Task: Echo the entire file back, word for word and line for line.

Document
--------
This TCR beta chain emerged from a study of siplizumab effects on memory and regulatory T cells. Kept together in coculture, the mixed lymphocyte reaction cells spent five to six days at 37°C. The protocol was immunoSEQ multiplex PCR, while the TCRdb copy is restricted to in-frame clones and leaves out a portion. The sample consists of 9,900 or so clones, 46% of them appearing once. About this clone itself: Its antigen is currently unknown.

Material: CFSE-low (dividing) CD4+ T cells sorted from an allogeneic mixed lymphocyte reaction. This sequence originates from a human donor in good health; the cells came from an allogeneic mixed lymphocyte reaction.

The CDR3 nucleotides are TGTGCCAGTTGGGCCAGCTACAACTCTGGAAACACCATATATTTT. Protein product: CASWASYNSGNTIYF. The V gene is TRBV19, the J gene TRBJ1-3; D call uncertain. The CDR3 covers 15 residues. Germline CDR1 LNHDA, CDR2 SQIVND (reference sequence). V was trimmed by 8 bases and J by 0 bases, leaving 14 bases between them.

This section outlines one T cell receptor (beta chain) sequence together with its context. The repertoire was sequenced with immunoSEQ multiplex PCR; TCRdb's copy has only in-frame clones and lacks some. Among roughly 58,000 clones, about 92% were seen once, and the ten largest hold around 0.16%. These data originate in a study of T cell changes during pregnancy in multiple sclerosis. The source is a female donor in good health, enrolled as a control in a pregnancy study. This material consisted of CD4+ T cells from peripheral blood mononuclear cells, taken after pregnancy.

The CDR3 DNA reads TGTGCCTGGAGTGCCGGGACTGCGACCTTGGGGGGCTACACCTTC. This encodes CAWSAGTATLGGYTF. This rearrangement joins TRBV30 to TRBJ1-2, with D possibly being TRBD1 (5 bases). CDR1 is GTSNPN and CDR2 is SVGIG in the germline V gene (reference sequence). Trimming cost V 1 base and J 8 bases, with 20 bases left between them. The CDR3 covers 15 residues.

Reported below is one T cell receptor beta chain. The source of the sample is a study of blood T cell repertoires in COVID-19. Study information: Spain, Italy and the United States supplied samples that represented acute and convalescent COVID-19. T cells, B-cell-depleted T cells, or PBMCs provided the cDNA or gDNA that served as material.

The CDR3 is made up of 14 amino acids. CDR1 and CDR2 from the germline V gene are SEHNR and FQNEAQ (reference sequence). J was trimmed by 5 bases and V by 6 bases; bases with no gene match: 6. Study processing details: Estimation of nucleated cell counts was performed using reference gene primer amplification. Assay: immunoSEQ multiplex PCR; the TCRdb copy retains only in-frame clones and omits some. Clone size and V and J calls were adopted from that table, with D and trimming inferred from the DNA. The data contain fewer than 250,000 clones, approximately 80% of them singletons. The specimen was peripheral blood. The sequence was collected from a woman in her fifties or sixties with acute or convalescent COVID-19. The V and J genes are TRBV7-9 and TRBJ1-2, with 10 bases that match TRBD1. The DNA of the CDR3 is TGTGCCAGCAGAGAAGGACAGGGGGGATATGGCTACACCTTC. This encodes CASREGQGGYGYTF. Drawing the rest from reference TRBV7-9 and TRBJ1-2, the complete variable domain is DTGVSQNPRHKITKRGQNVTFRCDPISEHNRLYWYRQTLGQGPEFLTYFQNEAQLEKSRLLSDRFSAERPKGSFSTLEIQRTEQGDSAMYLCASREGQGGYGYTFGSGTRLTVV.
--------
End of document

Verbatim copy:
This TCR beta chain emerged from a study of siplizumab effects on memory and regulatory T cells. Kept together in coculture, the mixed lymphocyte reaction cells spent five to six days at 37°C. The protocol was immunoSEQ multiplex PCR, while the TCRdb copy is restricted to in-frame clones and leaves out a portion. The sample consists of 9,900 or so clones, 46% of them appearing once. About this clone itself: Its antigen is currently unknown.

Material: CFSE-low (dividing) CD4+ T cells sorted from an allogeneic mixed lymphocyte reaction. This sequence originates from a human donor in good health; the cells came from an allogeneic mixed lymphocyte reaction.

The CDR3 nucleotides are TGTGCCAGTTGGGCCAGCTACAACTCTGGAAACACCATATATTTT. Protein product: CASWASYNSGNTIYF. The V gene is TRBV19, the J gene TRBJ1-3; D call uncertain. The CDR3 covers 15 residues. Germline CDR1 LNHDA, CDR2 SQIVND (reference sequence). V was trimmed by 8 bases and J by 0 bases, leaving 14 bases between them.

This section outlines one T cell receptor (beta chain) sequence together with its context. The repertoire was sequenced with immunoSEQ multiplex PCR; TCRdb's copy has only in-frame clones and lacks some. Among roughly 58,000 clones, about 92% were seen once, and the ten largest hold around 0.16%. These data originate in a study of T cell changes during pregnancy in multiple sclerosis. The source is a female donor in good health, enrolled as a control in a pregnancy study. This material consisted of CD4+ T cells from peripheral blood mononuclear cells, taken after pregnancy.

The CDR3 DNA reads TGTGCCTGGAGTGCCGGGACTGCGACCTTGGGGGGCTACACCTTC. This encodes CAWSAGTATLGGYTF. This rearrangement joins TRBV30 to TRBJ1-2, with D possibly being TRBD1 (5 bases). CDR1 is GTSNPN and CDR2 is SVGIG in the germline V gene (reference sequence). Trimming cost V 1 base and J 8 bases, with 20 bases left between them. The CDR3 covers 15 residues.

Reported below is one T cell receptor beta chain. The source of the sample is a study of blood T cell repertoires in COVID-19. Study information: Spain, Italy and the United States supplied samples that represented acute and convalescent COVID-19. T cells, B-cell-depleted T cells, or PBMCs provided the cDNA or gDNA that served as material.

The CDR3 is made up of 14 amino acids. CDR1 and CDR2 from the germline V gene are SEHNR and FQNEAQ (reference sequence). J was trimmed by 5 bases and V by 6 bases; bases with no gene match: 6. Study processing details: Estimation of nucleated cell counts was performed using reference gene primer amplification. Assay: immunoSEQ multiplex PCR; the TCRdb copy retains only in-frame clones and omits some. Clone size and V and J calls were adopted from that table, with D and trimming inferred from the DNA. The data contain fewer than 250,000 clones, approximately 80% of them singletons. The specimen was peripheral blood. The sequence was collected from a woman in her fifties or sixties with acute or convalescent COVID-19. The V and J genes are TRBV7-9 and TRBJ1-2, with 10 bases that match TRBD1. The DNA of the CDR3 is TGTGCCAGCAGAGAAGGACAGGGGGGATATGGCTACACCTTC. This encodes CASREGQGGYGYTF. Drawing the rest from reference TRBV7-9 and TRBJ1-2, the complete variable domain is DTGVSQNPRHKITKRGQNVTFRCDPISEHNRLYWYRQTLGQGPEFLTYFQNEAQLEKSRLLSDRFSAERPKGSFSTLEIQRTEQGDSAMYLCASREGQGGYGYTFGSGTRLTVV.